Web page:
One afternoon not too long ago, I threw in the towel on the dismal day and threw on my Double Bubble-pink fleece bathrobe, a Christmas gift from my daughter some years back. When I settled into the big blue chair with a book, my husband said, “That’s your happy place, isn’t it?” He didn’t mean the chair—he meant the bathrobe. He was right. It is. That pink schmatte comes on, and it’s official: I have gone to ground.
My bathrobe is hardly unique. All the clothes we wear send messages, whether we intend them to or not. They bruit to the world how well off we are, how old we are, how carefully we sit when we are starring in Basic Instinct.
But what messages do old clothes hanging in a basement closet send? I don’t know about you, but the clothes I’ve demoted aren’t subtle. Some days they shout that I am ditheringly indecisive (Will shoulder pads come back in my lifetime?). On other days, they snicker at my sodden optimism (More zumba and for sure I’ll get back my 22-inch waist). Given that neither message is optimal for my self esteem, I don’t know why I can’t let these garments go. They’re not suitable for weddings or funerals. They’re barely suitable for the 7-Eleven. For Halloween? Maybe.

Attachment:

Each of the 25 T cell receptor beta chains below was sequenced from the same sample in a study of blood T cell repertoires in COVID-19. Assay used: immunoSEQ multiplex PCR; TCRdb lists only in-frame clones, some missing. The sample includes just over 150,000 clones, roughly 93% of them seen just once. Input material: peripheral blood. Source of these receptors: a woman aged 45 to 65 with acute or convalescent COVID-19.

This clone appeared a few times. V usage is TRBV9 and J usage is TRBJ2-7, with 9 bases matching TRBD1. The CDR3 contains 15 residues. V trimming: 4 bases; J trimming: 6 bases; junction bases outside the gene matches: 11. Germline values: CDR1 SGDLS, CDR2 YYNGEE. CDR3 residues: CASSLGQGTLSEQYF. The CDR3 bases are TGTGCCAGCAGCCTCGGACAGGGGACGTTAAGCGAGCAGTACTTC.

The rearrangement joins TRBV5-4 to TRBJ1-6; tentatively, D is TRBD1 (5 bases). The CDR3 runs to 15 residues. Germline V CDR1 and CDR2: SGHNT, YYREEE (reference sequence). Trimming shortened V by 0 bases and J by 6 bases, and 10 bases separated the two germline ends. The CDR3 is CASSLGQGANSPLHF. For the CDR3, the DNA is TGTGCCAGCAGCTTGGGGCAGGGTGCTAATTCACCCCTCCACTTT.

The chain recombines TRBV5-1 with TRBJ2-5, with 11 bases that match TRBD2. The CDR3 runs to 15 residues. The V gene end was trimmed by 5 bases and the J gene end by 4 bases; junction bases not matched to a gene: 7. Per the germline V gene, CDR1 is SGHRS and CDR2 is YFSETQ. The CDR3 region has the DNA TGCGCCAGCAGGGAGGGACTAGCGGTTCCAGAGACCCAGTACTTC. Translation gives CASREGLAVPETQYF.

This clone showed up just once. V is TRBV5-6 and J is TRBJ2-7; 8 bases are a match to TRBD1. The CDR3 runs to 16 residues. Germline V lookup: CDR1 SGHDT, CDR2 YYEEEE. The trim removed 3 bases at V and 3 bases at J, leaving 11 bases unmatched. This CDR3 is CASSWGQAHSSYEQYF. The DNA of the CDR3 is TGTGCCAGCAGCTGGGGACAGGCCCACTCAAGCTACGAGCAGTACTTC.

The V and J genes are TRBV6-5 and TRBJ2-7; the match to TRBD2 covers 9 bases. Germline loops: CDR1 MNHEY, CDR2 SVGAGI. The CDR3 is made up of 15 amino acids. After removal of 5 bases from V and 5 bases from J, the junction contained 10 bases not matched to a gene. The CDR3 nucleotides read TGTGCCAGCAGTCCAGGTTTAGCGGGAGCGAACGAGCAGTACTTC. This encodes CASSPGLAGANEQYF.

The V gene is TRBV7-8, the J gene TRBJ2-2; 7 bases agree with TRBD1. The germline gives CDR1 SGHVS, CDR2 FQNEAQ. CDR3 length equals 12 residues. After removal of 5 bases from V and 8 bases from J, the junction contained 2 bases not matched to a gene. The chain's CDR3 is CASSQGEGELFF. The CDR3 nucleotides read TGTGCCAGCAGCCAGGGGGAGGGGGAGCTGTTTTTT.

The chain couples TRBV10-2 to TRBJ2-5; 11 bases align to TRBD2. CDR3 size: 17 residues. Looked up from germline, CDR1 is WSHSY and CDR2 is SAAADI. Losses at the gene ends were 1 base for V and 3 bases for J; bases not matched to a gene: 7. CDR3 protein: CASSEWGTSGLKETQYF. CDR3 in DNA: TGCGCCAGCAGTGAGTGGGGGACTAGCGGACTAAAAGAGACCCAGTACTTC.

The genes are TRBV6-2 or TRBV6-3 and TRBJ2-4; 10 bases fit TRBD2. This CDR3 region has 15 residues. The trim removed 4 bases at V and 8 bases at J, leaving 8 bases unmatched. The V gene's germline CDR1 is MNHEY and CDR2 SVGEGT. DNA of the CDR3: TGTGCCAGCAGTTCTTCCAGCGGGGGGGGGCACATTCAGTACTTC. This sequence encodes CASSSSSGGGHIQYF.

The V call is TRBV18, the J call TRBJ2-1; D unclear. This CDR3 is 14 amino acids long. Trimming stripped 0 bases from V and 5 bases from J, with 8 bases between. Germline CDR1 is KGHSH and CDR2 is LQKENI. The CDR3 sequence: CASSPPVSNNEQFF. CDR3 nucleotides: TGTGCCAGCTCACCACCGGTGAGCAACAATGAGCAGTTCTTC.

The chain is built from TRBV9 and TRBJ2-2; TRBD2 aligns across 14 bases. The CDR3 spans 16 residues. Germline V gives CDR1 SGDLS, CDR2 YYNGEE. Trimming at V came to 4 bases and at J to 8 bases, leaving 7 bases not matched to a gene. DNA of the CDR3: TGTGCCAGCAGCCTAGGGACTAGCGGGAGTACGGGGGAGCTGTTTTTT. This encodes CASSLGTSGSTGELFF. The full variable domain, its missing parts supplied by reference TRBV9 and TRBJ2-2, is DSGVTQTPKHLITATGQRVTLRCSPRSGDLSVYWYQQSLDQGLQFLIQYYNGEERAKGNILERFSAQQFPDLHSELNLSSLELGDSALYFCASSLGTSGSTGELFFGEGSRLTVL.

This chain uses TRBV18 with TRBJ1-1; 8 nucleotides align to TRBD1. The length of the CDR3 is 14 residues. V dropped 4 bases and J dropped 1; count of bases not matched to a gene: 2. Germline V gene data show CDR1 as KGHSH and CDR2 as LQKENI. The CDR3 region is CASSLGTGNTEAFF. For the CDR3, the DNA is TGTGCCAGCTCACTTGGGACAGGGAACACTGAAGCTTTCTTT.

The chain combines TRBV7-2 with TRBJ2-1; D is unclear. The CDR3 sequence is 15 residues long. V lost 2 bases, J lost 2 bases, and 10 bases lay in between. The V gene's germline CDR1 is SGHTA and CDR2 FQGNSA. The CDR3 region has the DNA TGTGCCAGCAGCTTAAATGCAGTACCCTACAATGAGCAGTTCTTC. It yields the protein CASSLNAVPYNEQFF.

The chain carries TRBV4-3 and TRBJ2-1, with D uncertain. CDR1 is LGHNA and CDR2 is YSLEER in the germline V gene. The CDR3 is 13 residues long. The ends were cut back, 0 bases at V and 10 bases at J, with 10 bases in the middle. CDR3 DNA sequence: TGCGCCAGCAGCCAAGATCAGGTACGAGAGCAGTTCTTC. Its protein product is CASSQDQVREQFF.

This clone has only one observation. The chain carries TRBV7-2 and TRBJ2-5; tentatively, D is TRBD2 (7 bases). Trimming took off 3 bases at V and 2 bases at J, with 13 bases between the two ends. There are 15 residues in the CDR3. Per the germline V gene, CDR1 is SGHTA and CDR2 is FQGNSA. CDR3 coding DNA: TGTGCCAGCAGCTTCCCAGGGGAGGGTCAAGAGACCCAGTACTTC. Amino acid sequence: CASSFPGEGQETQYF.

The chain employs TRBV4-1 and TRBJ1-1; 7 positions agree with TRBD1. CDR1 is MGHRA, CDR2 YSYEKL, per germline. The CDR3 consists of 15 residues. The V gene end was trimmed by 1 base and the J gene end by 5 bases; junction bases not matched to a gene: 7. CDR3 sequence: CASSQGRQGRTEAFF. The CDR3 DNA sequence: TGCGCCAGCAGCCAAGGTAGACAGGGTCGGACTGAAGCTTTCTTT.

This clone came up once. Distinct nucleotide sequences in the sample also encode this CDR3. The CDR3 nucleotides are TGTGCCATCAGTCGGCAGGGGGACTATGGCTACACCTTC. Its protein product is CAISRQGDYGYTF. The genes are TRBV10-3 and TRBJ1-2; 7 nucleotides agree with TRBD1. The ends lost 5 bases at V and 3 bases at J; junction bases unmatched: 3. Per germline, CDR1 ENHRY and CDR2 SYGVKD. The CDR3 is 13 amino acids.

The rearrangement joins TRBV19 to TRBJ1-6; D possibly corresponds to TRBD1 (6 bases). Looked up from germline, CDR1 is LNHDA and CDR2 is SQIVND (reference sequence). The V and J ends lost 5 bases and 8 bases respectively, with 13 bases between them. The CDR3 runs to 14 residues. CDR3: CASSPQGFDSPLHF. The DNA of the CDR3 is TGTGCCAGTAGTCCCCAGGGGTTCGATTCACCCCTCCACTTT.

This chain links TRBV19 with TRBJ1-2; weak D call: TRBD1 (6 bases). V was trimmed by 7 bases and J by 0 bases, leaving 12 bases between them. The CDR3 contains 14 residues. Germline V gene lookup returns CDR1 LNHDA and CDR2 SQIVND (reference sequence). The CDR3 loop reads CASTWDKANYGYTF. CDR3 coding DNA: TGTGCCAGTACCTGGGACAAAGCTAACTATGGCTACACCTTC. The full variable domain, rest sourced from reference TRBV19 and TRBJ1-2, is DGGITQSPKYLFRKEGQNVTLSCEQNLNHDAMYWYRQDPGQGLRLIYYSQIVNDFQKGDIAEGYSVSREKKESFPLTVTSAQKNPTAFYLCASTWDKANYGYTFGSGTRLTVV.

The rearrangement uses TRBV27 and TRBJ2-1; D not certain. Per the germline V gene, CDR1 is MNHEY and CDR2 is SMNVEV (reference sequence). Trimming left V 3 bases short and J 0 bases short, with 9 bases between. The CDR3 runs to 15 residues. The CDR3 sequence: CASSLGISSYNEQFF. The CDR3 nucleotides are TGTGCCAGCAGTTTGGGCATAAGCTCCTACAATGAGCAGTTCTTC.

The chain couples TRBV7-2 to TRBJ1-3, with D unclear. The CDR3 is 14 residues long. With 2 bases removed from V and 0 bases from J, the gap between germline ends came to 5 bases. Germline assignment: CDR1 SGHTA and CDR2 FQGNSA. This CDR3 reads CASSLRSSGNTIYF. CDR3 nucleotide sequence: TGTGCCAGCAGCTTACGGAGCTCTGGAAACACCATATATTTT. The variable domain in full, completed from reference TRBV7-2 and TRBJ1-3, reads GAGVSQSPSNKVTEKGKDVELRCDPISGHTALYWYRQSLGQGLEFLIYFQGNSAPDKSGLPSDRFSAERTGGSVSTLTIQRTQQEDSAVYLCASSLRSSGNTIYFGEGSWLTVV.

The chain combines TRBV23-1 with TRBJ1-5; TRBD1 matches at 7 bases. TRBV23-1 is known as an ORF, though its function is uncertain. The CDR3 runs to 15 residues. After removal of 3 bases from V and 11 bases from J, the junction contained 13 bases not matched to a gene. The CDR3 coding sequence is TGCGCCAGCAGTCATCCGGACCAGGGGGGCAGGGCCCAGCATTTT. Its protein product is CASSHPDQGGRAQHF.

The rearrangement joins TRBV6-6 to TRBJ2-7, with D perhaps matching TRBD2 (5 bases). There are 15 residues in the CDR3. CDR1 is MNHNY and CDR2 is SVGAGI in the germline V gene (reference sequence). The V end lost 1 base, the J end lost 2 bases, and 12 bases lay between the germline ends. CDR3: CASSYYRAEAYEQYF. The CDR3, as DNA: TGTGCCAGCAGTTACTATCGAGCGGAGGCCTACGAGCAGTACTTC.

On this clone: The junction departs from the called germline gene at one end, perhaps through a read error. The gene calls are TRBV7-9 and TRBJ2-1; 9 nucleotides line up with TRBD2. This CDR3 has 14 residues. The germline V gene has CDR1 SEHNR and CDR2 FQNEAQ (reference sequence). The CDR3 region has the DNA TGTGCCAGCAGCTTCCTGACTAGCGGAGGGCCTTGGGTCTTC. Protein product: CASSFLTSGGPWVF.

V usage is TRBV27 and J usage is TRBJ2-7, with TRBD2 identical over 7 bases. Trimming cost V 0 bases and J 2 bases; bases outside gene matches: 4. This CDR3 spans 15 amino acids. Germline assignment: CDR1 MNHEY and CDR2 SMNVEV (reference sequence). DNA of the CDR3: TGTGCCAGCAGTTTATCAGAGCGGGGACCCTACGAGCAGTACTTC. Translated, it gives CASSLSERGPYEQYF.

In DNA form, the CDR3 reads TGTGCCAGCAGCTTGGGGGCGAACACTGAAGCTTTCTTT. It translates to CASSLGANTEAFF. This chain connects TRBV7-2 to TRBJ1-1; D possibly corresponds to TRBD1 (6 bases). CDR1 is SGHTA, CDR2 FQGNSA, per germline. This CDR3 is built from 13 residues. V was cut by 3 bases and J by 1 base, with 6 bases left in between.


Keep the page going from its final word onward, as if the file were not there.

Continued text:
Actually, when it comes down to it, isn’t every piece of old clothing a white sheet with eye holes? Isn’t every piece a ghost that reminds us of who we are not now? Maybe it’s hard to clear out a closet because it seems disloyal. Are we discounting who we once were?
Honor the past, but don’t get trapped by it, we are told. Our memories should serve the present and the future, not leave us waist deep in pompommed ponchos. Our memories shouldn’t make our brain closets explode. That’s why there is great wisdom in the suggestion often made by professional organizers: take a picture of a special piece and then wish it well and send it on its way.
Unless, of course, it’s a fuzzy pink bathrobe. That present makes the immediate future perfect.
I went into a clothing store, and the lady asked me what size I was. I said, “Actual.” I’m not to scale. Demetri Martin